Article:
At the right of the host is placed the lady he escorted from the
drawing-room, and at the right of the hostess her escort. The next
place of honor is at the left of the hostess.

It is a good plan, and rapidly becoming an established custom, to
have small cards with the names of the guests written upon them,
laid upon the plate at each seat. Each one thus taking the place
assigned prevents confusion, and gives the hostess the privilege
of placing near to each other the guests who will prove mutually
agreeable.

Gentlemen should stand behind their respective chairs until all
the ladies are seated, and then take their own seats, being
careful that their chairs do not stand upon the dresses of the
ladies beside them.

Seats having been apportioned to all, grace is said, by a
clergyman if there is one present, if not, by the host. The
clergyman should be invited to say grace by the host.

If the dinner is _a la Russe_, there will not be any carving done
on the table itself.

If the party is small, mere _en famille_, the hostess will have a
dish before her, the contents of which will have to be carved. The
gentleman on her right hand should in that case offer to carve for
her, but if she declines, should not press the offer. Many ladies
are excellent carvers, and like to appear so.

There is no space in our little volume for directions upon
carving, nor do they form any portion of the art of etiquette. All
that etiquette has to say on the subject is that you must not
stand up to carve; you must not pursue the bird, joint or whatever
the meat may be, all round the dish; nor should you comment upon
the age of the fowl, the toughness of the meat or your own
awkwardness in carving. If you really do not understand it, do not
attempt it; say so and let the waiter cut it up.

Never be helped twice to soup or fish, and indeed it appears low
bred to be twice served to any one dish. You may refuse either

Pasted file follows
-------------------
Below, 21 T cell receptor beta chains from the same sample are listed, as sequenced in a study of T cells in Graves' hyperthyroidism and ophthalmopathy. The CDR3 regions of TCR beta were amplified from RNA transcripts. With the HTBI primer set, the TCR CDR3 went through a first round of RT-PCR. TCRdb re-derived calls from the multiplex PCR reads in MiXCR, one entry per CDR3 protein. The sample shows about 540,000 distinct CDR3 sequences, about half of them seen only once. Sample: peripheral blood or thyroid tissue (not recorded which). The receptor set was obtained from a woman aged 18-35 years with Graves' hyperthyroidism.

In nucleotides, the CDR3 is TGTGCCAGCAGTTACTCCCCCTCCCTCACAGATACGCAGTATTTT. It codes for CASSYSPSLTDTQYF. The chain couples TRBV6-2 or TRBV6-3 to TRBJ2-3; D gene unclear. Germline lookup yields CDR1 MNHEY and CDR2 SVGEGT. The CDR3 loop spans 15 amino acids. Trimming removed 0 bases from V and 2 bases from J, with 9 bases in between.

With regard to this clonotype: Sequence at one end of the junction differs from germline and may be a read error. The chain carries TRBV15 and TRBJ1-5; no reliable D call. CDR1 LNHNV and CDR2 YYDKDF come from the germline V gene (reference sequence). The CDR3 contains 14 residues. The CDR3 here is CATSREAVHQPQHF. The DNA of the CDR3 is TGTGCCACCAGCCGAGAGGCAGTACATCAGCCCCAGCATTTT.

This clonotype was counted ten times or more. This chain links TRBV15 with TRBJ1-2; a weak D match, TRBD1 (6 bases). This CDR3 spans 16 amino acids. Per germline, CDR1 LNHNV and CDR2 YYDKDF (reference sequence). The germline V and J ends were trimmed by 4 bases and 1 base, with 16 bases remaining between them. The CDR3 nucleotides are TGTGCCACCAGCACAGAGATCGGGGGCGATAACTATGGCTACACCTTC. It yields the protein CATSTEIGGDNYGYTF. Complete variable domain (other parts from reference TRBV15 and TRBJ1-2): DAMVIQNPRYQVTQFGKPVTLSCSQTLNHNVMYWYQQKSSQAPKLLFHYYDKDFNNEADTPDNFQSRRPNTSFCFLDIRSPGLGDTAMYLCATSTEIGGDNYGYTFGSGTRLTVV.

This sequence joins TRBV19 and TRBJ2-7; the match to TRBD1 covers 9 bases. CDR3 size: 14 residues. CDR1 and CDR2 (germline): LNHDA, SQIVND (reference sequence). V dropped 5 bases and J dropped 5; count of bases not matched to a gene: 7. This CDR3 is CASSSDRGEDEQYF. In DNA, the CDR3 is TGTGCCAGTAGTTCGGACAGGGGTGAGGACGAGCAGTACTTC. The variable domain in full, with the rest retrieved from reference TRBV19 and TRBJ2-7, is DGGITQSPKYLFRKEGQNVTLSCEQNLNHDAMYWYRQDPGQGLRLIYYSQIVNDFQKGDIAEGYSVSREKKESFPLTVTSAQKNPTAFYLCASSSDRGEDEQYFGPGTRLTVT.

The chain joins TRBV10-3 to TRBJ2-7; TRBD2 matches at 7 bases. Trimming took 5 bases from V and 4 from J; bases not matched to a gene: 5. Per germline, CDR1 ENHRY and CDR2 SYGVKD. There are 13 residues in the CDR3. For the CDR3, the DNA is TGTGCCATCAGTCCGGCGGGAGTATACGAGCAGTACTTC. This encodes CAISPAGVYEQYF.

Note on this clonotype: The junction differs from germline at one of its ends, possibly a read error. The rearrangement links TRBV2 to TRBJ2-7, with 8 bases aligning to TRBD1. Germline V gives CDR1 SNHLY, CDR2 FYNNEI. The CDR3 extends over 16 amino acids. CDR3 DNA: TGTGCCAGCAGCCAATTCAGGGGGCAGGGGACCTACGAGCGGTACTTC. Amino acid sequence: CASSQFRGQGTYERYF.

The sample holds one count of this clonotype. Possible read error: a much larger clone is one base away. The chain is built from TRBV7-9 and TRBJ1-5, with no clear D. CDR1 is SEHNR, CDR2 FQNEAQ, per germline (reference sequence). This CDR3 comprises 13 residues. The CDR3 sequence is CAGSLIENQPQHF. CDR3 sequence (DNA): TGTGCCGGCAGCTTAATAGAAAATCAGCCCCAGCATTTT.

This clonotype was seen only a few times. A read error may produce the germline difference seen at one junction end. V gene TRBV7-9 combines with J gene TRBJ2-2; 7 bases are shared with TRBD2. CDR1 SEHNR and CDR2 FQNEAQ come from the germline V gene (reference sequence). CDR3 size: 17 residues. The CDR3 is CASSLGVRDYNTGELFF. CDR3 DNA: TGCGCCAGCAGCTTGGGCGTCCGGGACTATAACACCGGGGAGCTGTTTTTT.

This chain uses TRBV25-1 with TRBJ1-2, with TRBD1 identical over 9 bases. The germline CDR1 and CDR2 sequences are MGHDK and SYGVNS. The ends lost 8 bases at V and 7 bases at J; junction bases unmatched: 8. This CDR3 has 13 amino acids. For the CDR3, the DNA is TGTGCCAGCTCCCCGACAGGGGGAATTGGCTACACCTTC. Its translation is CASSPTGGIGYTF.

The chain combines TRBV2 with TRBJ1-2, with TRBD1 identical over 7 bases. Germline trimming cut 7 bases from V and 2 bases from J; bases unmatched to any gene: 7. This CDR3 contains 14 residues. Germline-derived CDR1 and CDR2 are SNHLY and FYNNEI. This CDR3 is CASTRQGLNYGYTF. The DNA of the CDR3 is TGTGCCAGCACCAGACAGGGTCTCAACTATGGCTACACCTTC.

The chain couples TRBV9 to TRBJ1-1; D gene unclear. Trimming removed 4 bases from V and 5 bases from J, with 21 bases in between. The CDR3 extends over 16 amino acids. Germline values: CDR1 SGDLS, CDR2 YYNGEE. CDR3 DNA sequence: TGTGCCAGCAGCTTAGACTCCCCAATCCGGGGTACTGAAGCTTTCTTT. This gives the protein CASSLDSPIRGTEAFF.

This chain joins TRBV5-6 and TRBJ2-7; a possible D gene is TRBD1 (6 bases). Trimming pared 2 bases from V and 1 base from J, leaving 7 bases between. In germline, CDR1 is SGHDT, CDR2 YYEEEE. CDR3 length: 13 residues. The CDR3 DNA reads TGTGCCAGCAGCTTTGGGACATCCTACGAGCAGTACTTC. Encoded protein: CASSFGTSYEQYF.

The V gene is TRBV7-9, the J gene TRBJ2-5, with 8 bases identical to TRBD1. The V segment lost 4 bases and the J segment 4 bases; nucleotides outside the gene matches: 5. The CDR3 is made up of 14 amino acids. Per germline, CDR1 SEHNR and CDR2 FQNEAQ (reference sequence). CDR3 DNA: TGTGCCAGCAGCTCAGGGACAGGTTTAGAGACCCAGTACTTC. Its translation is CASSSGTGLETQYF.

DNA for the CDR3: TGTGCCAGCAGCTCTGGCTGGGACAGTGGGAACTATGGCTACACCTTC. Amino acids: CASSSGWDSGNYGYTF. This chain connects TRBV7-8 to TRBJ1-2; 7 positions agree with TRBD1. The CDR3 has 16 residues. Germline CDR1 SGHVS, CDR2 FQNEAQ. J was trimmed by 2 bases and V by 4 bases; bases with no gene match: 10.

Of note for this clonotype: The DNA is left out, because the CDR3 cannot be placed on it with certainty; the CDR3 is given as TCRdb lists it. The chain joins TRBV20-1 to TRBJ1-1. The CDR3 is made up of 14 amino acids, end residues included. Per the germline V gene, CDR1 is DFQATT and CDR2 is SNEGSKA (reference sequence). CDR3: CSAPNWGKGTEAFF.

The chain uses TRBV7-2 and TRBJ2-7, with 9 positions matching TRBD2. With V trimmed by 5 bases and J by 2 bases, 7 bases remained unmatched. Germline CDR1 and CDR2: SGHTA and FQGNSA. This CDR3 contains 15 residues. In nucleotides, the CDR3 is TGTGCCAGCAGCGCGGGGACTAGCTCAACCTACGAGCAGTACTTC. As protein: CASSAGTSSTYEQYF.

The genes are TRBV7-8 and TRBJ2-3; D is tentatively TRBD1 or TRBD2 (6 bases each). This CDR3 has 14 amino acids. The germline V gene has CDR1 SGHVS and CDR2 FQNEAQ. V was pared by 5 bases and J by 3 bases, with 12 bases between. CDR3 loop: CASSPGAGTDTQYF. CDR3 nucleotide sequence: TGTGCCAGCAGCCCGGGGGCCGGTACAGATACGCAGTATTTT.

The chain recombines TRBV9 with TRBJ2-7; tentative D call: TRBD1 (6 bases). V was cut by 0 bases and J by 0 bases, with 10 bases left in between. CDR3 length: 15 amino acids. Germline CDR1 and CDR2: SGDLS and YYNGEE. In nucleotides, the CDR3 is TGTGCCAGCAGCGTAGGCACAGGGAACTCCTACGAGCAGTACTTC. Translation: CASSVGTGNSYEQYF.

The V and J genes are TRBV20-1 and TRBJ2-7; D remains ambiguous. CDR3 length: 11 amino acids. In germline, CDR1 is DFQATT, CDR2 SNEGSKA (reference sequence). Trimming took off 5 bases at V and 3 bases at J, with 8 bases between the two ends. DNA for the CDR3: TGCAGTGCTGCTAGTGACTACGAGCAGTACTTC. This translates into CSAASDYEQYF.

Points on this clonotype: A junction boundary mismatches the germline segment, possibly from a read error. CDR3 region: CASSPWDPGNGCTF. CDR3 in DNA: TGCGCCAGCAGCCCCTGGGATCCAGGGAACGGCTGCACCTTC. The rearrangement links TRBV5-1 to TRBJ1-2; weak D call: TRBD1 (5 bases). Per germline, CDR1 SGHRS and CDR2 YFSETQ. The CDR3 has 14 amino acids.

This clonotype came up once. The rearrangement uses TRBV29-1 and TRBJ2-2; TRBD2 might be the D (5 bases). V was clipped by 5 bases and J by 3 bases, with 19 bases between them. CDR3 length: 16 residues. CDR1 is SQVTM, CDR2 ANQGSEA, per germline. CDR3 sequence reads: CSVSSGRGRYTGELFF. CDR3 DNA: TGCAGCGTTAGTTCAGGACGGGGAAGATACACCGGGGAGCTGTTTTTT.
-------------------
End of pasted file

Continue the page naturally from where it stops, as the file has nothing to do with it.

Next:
soup or fish, but make no comment if you do, as to your liking or
dislike for the dish, nor is it incumbent upon you to state that
"soup does not agree with you," or that "fish always make you
ill;" any such remarks are rude. Simply to say "no, thank you," in
refusing a dish, is all the reply that strict etiquette will allow
upon the subject.

No remarks should be made by the host or hostess on the refusal of
a guest to partake of a proffered dish. Pressing the food upon a
guest with "Oh, do take some," or "You must, it was made by so-
and-so," or indeed any remark upon the repast, is not only
annoying to the guest, but a proof of low-breeding in the
entertainers. There is a sort of hospitality about it, but it is a
rough barbarism. Who does not remember the description of Bridget
Elias' hospitable _gaucherie_ in Charles Lamb's "Poor Relation,"
when urging the poor relation to eat with the speech: "Do take
some more; remember you do not get pudding every day."

Never should a host or hostess apologize for the fare set before
their guest. Such apologies are generally a mere fishing for
compliment, untrue and in entirely bad taste. In inviting his
friends to dinner, the host binds himself to set before them the
best his house and purse can afford, and if the fare is good the
guest will soon find it out, if bad, no apologies will make it any
better.

It is in bad taste to apologize to the waiters for the trouble
given them, and betrays a lamentable ignorance of the customs of
society. They are hired to wait upon the guests, and it is no
affair of those guests how they feel, as long as they discharge
their duty. To reprove a waiter is the height of ill-breeding.

Do not, when a dish is brought to you, say you prefer to be helped
after some one else. Accept or refuse what is offered to you, and
let the waiter pass the dish on. A gentleman, however, will see
that the lady he has escorted to the table is helped as she
wishes, before he attends to his own dinner, but to interfere with
the lady on the other side of him is all insult to her escort. He
may ask the lady under his care if she will be helped from any
dish offered him, before he accepts or declines for himself, and
will issue her orders for her to the waiter when she selects her
dinner.

A gentleman or a lady will always say "Thank you" to a waiter,
but nothing more.

A guest must never find fault with any dish placed before him, and